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Pet owners don’t solve problems by taking anger out on their animal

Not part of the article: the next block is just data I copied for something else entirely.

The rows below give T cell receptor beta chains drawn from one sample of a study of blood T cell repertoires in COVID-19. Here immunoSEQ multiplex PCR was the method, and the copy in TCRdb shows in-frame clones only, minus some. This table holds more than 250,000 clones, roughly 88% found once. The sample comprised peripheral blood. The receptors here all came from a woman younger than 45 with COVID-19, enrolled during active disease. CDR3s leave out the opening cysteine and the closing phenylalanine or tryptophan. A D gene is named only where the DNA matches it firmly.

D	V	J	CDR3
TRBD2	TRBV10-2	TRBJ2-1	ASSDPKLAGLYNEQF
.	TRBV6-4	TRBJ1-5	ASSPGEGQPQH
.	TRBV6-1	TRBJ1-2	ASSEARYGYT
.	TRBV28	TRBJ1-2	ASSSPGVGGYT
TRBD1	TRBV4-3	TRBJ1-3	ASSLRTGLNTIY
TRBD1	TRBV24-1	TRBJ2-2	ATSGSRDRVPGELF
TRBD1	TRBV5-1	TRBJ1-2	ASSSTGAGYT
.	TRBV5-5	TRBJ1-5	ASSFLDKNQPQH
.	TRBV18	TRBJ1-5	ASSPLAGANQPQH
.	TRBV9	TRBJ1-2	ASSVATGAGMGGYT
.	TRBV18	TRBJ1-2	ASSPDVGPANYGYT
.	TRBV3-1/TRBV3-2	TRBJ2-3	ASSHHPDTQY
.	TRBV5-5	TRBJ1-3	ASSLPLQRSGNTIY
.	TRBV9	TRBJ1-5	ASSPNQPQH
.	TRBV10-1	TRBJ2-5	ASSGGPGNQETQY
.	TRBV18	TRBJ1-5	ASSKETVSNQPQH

A common question that often presents itself to me is that of discipline. You've just come home and have found that your dog has chewed the couch or gone to the bathroom on the rug. You are infuriated, take the dog over to the spot and yell at it or smack it, saying "Bad Dog!" The rational, as explained by numerous owners, is that the dog knew it did wrong. Just by looking at the dog when they get home they can tell if something's happened. The dog may not greet them at the door, or if it does it may have its ears back or its tail between its legs. It looks guilty, or "knows it's been bad," and so owners feel justified in punishing the animal. In fact, even if the dog does not appear guilty, owners still feel the need to punish the animal at that point. And still, despite such punishment and the dog's apparent knowledge of its wrongdoing, these problems continue to recur. Why? First of all, we can only speculate as to whether the animal actually appears guilty because of some knowledge of a wrongdoing on its part. However, it's usually only upon the owner's arrival that the dog begins to appear this way, not before. If one is to surmise anything about the situation, it is that the dog is behaving fearfully upon the owner's arrival in anticipation of punishment when some damage is found. And for the sake of argument, even if the animal is aware of its "crime," the punishment is ineffective in deterring future problems because such knowledge is not carried with them to the moment when they are about to chew or eliminate. Timing is critical in effectively disciplining a problem behavior. A loud, sharp, low-pitched sound (e.g., "NO!") delivered at the start of the behavior will usually scare the animal and cause it to stop what it was doing. The desired effect is as if unexpectedly a bomb burst, and you jumped in fright and were stopped from doing what you were previously doing. It usually only takes several occasions for the animal to learn to avoid engaging in that particular behavior as a way to avoid the discipline. Punishment at later times (unrelated to the problem behavior) will only cause the animal to become fearful of what it's doing at that moment when the punishment is delivered. Punishing cats for soiling outside their litterboxes and then putting them in the litterbox is something that is commonly done. There the fear that the cat is experiencing during the punishment becomes inadvertently associated with the litterbox. Now they want to avoid the litterbox. Through such punishment you've created an aversion to the litterbox, an additional reason for the cat to have accidents outside the box. Another thing to avoid with regard to discipline is related to fearful behaviors. If an animal is behaving in a particular way as a result of fear or anxiety, then disciplining them for that behavior is likely to make them even more fearful. A classic example is the dog that urinates in fear or because it is overly submissive. The dog urinates, the owner gets angry and yells at or hits the dog and the problem becomes worse. Whether its fear of people or noises (e.g., thunderstorms) or other animals or places, there are a variety of behavioral displays which can indicate that an animal is afraid. It is important that special care be taken with such animals to prevent the aggravation of their problems. Disciplining pets, and even children for that matter, is all too often done as a reaction. The sight or realization of the problem behavior causes people to become angry, and that anger has to go somewhere. So people redirect that anger onto the animal and more often than not it is only serving to relieve that surge of energy in the angry owner. There is rarely, if ever, a need to use physical discipline with animals. The trauma that some incur as a result of "punishment" is heartbreaking and only creates far bigger problems than were there to begin with. More important, and most often forgotten, is that while appropriate discipline can be effective in deterring problem behaviors, praising and rewarding good behaviors is vital for teaching pets what behaviors are respected and desired.